One look at just the three images, and any person who knows a little bit about the UDRS and the laws of LBW will immediately say that the umpire should reverse his decision. However, Ashoka de Silva decided to go with his original decision because allegedly, he believed that the batsman had not offered a shot to that delivery. What rubbish!

How does a man who is batting on 61 with a strike rate of 100 play a non-shot when his team needs more than 8 runs an over to win the game! Forget the situation of the match. Just read what the Irish skipper William Porterfield had to say about this: "The word we are getting at the minute is the umpire went back upstairs to check if he hit the ball before the impact on the pad and if it was pad first, or bat first. Surely if you are asking if it was pad first or bat first, you know he is playing a shot. In my opinion they got it wrong."

Simple logic that puts the argument to rest! If the umpire wants to see three replays to determine whether it is pad first or bat first, then there should be no doubt that a shot was attempted. Forget the fact that it was clearly a shot being attempted as Wilson tried to run it down to the third man... just ask yourself when do you say that no shot has been attempted. In my opinion, where the bat makes no deliberate attempt to make contact with the ball and does not make contact with the ball, one can say that no shot was attempted.

With the images, over the video footage and by Porterfield's crystal clear logic, I think it is very easy to conclude that a shot was clearly attempted on that ball. Yet when the umpire decided to rule it out with the commentators claiming that it must have been because of a non-attempt at a shot, my mind wandered off in search of some other explanation. And this is what it came up with...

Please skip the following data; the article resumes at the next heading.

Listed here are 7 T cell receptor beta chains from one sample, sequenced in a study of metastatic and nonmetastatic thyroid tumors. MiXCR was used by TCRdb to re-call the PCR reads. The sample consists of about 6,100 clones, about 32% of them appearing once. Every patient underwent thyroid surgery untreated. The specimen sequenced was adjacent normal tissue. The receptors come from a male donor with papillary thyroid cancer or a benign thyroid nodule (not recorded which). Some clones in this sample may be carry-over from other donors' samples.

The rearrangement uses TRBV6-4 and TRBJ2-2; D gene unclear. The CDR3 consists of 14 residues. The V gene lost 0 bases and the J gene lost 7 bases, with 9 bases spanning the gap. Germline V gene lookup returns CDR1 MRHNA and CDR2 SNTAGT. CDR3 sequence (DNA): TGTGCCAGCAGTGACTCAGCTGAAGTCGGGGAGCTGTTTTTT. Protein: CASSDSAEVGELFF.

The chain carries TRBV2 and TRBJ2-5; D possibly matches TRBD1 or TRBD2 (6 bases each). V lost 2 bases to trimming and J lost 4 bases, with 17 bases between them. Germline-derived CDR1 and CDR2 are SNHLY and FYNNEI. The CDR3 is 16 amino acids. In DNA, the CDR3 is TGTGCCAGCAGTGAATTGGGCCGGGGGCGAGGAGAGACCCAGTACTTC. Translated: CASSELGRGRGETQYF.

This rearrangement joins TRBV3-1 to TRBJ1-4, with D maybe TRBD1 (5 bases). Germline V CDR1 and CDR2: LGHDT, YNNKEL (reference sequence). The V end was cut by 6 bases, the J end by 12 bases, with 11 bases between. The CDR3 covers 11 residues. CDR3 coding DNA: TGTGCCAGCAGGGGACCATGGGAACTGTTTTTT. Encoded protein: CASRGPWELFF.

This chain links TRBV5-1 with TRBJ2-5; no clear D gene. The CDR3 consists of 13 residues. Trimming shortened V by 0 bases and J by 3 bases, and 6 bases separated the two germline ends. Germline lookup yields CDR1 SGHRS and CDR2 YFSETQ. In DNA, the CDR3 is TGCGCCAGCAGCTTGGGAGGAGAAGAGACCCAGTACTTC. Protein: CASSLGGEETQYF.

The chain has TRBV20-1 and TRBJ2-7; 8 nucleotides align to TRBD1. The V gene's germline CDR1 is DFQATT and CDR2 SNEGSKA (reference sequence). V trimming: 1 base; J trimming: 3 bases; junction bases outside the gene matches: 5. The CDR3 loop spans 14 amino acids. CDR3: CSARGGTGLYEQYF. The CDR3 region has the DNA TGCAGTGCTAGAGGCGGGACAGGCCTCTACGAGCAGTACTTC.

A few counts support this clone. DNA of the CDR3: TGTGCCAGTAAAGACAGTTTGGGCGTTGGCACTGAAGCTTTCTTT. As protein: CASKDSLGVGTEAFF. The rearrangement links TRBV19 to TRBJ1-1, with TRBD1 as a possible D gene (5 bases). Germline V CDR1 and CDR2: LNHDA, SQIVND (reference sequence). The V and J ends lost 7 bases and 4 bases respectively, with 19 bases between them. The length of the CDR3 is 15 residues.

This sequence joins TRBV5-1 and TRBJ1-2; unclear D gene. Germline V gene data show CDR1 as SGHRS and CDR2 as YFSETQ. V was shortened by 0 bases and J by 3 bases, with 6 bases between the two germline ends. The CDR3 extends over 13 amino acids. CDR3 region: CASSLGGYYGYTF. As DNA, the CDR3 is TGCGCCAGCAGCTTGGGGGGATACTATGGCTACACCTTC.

I believe that the moment Ashoka de Silva saw the yellow light saying "Wickets: On Field Call", he presumed that his call will stand. He didn't bother to use his brain and see that when there is a clear green light saying "Impact: Outside", it should be Not Out regardless of the original decision. I believe that he had trained his mind into thinking that every time a yellow light saying "On Field Call" is displayed, he will not be required to reverse his decision, irrespective of whether there are other red or green lights!

I purposely placed three images up there in this post. I'll explain why. In my view, if the ball is pitched outside the line of leg stump, the review should stop there and the path of the ball should not be shown further ahead by the broadcaster to make it absolutely clear that it is a Not Out call.

Where it pitches in line or outside off, but the impact is not within line, again the broadcaster should stop right there (like in the first image). Now here, if the umpire feels that the batsman has not offered a shot, then he should request the broadcaster to continue with the projection... or else, the decision is made. At least, this will ensure that the viewers will know for certain that the umpire was genuinely in doubt of a shot being offered rather than some other reason!

I have a feeling that had the broadcaster restricted his projection till the first image instead of going on till the second image, Gary Wilson may well have survived. I know I am questioning the aptitude of Ashoka de Silva and might even be a bit biased against him, but then I cannot help it for a man who has had all 4 DRS reviews against him (before this match) in this tournament overturned and then comes up with this shocker deserves no less, in my opinion!

And if you look at the third image, you might well say that the decision should have been "Not Out" even with the naked eye. That ball is barely clipping the outside of the off stump as per Hawk Eye! Even if it were striking in line, most umpires would have given that Not Out and called right for their decision. How he gave this to the bowler casts a doubt over his umpiring abilities!